P40L-P49Y Contest Summary Information

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Another hoot of a time this weekend, here in the legendary contest cottage developed by AI6V in the 90's.  Carl and his wife Sue, AI6YL, are visiting Emily, P43E, and we will be reminiscing old times over dinner tonight.  It was certainly a thrill on Saturday evening when I surpassed the M2 world record set by Carl, Jacky (P43P) and Paolo (I2UIY) in the 2000 RTTY WPX.  RTTY contesting has come a long way in those seven years, most significantly in the rapidly increasing number of call signs I work in each contest.  I had 1558 unique call signs in my RTTY Round-Up log and I'm sure there are more in this one.

My private stretch goal for this outing was 3200 Qs, 14K points, 725 prefixes in order to break the 10M point level.  Don't know if that will hold up after Paolo applies his magic log-checking software, but it was a blast anyway.  The plan was to work the low bands (go where the points are) as much as possible.  I consider WPX a low-band contest with the 10/15/20 there to fill in the rest of the 30 hour operating time.

Friday night I took my first break at 0849 when the rate on 40/80 had dropped to about 60/hour.  That's equal to 120/hour on the high bands, and I hoped I could keep above that during the day.  I started up again at 1256 Saturday morning and ran 15/20 until 2049 when I took a second break for an hour.  The time was spend with a refreshing shower and a bit of food, plus some snack preparation to get me through the second night.  I started back up, but on 20/40 at 2153 and moved from 20 to 80 when the 20 started to buckle.  I figured the activity would be less the second night and that I would probably take another break around 6Z, but wonderfully, the rate actually increased as sun rose across Europe and then didn't start to close down until 8z.  I stopped at 0814 and got some rest before making breakfast and starting up again on 15/20 at 1519 Sunday morning.  I ran on both rigs until my 30 hours expired at 1812.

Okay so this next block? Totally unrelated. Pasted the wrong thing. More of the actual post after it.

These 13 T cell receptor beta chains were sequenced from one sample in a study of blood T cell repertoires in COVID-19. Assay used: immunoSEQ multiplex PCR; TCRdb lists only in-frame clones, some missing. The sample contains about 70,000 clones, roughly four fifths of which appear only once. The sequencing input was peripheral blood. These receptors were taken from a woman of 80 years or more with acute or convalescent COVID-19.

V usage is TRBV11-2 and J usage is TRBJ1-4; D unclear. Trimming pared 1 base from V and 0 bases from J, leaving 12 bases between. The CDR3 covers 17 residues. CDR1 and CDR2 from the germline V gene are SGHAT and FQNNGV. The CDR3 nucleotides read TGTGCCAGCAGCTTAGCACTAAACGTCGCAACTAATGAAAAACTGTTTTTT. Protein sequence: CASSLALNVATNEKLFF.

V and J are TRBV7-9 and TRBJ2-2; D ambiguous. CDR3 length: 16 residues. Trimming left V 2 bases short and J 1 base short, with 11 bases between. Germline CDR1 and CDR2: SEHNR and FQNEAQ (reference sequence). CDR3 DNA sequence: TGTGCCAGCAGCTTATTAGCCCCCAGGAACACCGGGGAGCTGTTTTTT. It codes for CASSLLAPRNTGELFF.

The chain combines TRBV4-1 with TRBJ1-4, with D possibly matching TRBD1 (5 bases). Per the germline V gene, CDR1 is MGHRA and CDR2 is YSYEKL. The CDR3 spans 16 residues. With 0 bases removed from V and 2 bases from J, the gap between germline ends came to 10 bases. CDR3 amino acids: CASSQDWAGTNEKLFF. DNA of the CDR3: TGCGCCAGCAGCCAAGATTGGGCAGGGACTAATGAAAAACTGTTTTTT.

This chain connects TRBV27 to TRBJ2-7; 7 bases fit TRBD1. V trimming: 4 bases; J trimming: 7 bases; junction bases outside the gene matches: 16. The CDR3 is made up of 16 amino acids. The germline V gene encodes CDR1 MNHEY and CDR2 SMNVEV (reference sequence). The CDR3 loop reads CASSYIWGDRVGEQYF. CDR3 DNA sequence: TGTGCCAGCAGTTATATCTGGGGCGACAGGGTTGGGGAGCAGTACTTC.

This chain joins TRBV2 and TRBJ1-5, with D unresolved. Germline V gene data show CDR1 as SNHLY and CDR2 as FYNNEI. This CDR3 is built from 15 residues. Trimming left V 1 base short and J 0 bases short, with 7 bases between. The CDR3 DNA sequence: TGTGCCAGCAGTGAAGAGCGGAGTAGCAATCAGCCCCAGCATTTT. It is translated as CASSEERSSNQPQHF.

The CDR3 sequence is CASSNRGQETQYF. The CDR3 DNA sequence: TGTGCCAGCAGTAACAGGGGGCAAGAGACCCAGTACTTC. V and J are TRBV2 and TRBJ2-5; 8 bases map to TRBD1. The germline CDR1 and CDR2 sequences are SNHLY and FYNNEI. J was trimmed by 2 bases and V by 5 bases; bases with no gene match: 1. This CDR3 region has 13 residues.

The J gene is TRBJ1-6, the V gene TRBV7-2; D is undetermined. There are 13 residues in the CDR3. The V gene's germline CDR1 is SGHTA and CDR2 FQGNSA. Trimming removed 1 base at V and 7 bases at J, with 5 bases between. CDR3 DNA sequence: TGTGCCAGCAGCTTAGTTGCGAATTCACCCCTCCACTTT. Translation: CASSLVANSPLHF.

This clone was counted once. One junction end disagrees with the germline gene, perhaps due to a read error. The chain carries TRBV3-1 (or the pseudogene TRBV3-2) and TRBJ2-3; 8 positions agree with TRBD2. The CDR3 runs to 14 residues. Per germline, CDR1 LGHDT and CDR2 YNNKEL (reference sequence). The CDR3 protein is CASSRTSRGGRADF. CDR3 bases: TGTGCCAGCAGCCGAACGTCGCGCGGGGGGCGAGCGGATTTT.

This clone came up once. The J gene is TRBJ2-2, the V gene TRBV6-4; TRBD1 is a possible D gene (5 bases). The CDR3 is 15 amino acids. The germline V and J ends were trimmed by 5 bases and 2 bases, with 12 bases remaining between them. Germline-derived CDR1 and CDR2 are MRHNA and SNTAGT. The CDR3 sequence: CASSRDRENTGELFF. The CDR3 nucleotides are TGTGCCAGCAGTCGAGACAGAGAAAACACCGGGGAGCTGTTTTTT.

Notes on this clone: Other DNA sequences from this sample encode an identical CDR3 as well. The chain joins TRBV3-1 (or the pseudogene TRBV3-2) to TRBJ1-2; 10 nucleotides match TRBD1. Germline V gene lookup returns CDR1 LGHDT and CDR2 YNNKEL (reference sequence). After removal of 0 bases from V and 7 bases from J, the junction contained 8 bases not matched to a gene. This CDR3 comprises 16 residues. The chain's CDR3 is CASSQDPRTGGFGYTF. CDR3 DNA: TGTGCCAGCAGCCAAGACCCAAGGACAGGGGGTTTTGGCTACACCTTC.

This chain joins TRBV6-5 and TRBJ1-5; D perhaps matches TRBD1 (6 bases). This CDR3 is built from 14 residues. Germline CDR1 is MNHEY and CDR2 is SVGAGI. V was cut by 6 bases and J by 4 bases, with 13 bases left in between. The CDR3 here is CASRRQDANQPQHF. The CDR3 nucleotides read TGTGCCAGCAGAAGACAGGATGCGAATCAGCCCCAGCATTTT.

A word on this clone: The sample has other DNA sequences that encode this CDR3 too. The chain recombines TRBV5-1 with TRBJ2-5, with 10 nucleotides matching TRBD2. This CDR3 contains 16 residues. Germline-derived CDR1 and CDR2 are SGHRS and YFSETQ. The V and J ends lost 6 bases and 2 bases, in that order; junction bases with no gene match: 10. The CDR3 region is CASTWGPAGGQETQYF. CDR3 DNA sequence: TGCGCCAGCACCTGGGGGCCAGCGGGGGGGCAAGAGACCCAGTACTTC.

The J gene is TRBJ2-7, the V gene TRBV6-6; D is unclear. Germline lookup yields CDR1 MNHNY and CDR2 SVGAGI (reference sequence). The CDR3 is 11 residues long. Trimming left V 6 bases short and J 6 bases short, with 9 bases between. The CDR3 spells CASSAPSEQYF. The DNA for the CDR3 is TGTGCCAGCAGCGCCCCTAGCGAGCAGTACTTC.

I thought it might be interesting to use packet and I did pipe it into my three logging computers.  But, the run rate on each radio never dropped enough to bother with it.  I would glance over at the band map where new mults and new band-stations were color-coded, lusting after those call signs.  But most of them called me anyway by the end of my 30 hours.  And, certainly, chasing mults via packet didn't make any sense because a mult is equivalent to only four QSOs in this log ... hardly enough time to even do a Packet pounce without losing ground, and maybe even my run frequency.

A huge thanks to all the ops getting in these RTTY contests, especially the casual ops, and then moving through the bands with me.  It was fun to give my other radio frequency and then see the same call sign displayed in the print window on both displays at the same time.  A couple QSYers were so fast, they snagged my next serial number on the second band.  Then there were a few QSOs during my last half-hour when one computer lost its network connection and the serial numbers stopped being interleaved.  Those QSYers were probably wondering what was going on when the arrived at the second QSO and got the same or an even lower number.  But, as we say, "log what you copy" and everything will be fine.

When's the next RTTY contest?


Ed - P49X

P.S.  I'll run stats on the plane ride home.  Figured it was more important to get this report on 3830 in a timely manner.